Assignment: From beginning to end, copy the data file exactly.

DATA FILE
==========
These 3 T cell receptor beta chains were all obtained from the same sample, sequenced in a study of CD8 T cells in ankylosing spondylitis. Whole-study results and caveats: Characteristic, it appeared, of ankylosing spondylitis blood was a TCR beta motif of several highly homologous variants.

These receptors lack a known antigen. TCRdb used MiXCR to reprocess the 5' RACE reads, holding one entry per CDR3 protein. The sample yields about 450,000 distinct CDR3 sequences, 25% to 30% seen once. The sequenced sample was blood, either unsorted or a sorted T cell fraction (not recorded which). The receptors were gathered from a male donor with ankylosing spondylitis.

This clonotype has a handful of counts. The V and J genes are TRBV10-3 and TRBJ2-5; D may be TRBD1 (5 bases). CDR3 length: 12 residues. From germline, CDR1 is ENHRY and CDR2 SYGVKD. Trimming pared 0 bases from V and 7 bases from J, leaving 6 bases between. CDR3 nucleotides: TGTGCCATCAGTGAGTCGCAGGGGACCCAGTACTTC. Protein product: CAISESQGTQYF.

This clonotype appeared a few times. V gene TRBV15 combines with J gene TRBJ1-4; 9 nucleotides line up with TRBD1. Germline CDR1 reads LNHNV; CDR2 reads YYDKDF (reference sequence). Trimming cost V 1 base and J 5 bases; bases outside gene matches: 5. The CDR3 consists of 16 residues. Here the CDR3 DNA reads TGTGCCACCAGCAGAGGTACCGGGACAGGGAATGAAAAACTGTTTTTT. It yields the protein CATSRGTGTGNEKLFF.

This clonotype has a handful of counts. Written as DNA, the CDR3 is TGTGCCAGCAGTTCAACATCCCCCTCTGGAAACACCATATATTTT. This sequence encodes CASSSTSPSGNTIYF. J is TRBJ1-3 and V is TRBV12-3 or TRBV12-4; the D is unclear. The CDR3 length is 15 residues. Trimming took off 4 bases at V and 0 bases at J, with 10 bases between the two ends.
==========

These 3 T cell receptor beta chains were all obtained from the same sample, sequenced in a study of CD8 T cells in ankylosing spondylitis. Whole-study results and caveats: Characteristic, it appeared, of ankylosing spondylitis blood was a TCR beta motif of several highly homologous variants.

These receptors lack a known antigen. TCRdb used MiXCR to reprocess the 5' RACE reads, holding one entry per CDR3 protein. The sample yields about 450,000 distinct CDR3 sequences, 25% to 30% seen once. The sequenced sample was blood, either unsorted or a sorted T cell fraction (not recorded which). The receptors were gathered from a male donor with ankylosing spondylitis.

This clonotype has a handful of counts. The V and J genes are TRBV10-3 and TRBJ2-5; D may be TRBD1 (5 bases). CDR3 length: 12 residues. From germline, CDR1 is ENHRY and CDR2 SYGVKD. Trimming pared 0 bases from V and 7 bases from J, leaving 6 bases between. CDR3 nucleotides: TGTGCCATCAGTGAGTCGCAGGGGACCCAGTACTTC. Protein product: CAISESQGTQYF.

This clonotype appeared a few times. V gene TRBV15 combines with J gene TRBJ1-4; 9 nucleotides line up with TRBD1. Germline CDR1 reads LNHNV; CDR2 reads YYDKDF (reference sequence). Trimming cost V 1 base and J 5 bases; bases outside gene matches: 5. The CDR3 consists of 16 residues. Here the CDR3 DNA reads TGTGCCACCAGCAGAGGTACCGGGACAGGGAATGAAAAACTGTTTTTT. It yields the protein CATSRGTGTGNEKLFF.

This clonotype has a handful of counts. Written as DNA, the CDR3 is TGTGCCAGCAGTTCAACATCCCCCTCTGGAAACACCATATATTTT. This sequence encodes CASSSTSPSGNTIYF. J is TRBJ1-3 and V is TRBV12-3 or TRBV12-4; the D is unclear. The CDR3 length is 15 residues. Trimming took off 4 bases at V and 0 bases at J, with 10 bases between the two ends.